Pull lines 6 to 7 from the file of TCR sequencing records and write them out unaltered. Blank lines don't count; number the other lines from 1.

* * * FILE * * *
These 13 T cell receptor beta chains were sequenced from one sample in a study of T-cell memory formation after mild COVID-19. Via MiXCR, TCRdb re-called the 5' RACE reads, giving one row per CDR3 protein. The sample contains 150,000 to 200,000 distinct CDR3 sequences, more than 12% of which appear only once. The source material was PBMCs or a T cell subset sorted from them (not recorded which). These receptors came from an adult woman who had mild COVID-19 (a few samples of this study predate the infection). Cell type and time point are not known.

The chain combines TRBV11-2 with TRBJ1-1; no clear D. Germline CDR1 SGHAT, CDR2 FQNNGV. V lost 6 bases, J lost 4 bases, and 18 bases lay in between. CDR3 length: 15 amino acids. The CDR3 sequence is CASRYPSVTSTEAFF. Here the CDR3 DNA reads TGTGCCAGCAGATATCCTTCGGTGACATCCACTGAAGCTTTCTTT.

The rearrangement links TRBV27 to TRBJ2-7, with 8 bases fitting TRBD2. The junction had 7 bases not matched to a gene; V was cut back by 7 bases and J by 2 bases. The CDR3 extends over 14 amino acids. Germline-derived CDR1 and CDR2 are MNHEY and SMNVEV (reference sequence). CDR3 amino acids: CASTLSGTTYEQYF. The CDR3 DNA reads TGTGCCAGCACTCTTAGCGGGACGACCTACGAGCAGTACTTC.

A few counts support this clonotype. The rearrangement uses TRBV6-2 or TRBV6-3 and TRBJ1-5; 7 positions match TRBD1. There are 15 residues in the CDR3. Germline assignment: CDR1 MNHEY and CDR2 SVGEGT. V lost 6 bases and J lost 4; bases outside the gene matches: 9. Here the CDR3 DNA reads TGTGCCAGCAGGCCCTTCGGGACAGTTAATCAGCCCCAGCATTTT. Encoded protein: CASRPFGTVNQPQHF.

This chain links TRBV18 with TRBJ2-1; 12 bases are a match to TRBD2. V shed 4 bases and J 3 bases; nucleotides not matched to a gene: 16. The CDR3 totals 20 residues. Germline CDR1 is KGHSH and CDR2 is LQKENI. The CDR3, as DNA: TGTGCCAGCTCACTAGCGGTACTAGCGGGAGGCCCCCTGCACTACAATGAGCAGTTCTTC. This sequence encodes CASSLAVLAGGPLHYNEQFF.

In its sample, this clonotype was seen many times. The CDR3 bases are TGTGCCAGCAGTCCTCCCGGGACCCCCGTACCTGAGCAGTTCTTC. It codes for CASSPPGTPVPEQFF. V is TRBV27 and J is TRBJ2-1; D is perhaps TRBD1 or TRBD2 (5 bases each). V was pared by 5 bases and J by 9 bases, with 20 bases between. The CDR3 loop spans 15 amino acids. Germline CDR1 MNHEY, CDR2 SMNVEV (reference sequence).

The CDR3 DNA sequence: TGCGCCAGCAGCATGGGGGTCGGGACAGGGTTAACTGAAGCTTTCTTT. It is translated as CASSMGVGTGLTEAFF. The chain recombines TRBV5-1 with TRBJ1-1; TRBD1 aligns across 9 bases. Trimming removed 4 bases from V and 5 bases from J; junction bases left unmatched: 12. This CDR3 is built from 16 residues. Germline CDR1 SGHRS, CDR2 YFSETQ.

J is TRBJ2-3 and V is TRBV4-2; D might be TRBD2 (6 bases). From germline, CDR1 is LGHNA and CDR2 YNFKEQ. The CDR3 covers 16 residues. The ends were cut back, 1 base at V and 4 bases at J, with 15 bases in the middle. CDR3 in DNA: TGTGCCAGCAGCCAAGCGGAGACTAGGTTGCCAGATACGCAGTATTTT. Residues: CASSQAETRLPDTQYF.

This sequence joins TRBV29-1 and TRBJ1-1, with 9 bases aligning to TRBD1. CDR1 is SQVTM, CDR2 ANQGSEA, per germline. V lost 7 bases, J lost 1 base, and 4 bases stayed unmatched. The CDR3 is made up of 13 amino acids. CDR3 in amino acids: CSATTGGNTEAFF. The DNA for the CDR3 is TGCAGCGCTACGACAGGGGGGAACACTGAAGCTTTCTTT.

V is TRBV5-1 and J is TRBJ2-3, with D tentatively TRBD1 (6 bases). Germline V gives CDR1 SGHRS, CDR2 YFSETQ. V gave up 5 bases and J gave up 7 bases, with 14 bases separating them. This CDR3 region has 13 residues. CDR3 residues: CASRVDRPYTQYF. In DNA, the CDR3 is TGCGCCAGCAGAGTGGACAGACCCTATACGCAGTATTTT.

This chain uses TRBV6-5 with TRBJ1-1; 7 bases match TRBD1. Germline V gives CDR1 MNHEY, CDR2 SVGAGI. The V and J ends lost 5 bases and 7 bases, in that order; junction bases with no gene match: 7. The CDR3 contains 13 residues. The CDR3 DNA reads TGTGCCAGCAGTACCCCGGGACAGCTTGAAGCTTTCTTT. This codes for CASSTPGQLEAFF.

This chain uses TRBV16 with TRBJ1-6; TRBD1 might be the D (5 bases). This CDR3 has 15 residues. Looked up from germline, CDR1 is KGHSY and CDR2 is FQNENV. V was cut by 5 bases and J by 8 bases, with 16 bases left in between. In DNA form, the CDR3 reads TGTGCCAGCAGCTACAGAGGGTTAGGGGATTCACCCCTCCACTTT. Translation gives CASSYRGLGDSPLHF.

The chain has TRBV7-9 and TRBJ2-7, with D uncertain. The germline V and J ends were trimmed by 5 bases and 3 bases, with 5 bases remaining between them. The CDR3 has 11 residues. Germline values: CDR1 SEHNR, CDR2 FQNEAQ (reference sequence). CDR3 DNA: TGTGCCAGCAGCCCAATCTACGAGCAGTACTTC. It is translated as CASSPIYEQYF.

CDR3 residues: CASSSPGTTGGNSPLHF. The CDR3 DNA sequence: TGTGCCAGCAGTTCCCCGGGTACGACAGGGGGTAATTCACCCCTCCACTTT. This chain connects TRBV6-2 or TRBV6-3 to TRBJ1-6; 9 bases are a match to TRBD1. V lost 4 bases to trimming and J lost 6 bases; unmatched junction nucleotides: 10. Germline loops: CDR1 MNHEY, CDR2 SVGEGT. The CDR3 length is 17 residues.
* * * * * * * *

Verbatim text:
In its sample, this clonotype was seen many times. The CDR3 bases are TGTGCCAGCAGTCCTCCCGGGACCCCCGTACCTGAGCAGTTCTTC. It codes for CASSPPGTPVPEQFF. V is TRBV27 and J is TRBJ2-1; D is perhaps TRBD1 or TRBD2 (5 bases each). V was pared by 5 bases and J by 9 bases, with 20 bases between. The CDR3 loop spans 15 amino acids. Germline CDR1 MNHEY, CDR2 SMNVEV (reference sequence).

The CDR3 DNA sequence: TGCGCCAGCAGCATGGGGGTCGGGACAGGGTTAACTGAAGCTTTCTTT. It is translated as CASSMGVGTGLTEAFF. The chain recombines TRBV5-1 with TRBJ1-1; TRBD1 aligns across 9 bases. Trimming removed 4 bases from V and 5 bases from J; junction bases left unmatched: 12. This CDR3 is built from 16 residues. Germline CDR1 SGHRS, CDR2 YFSETQ.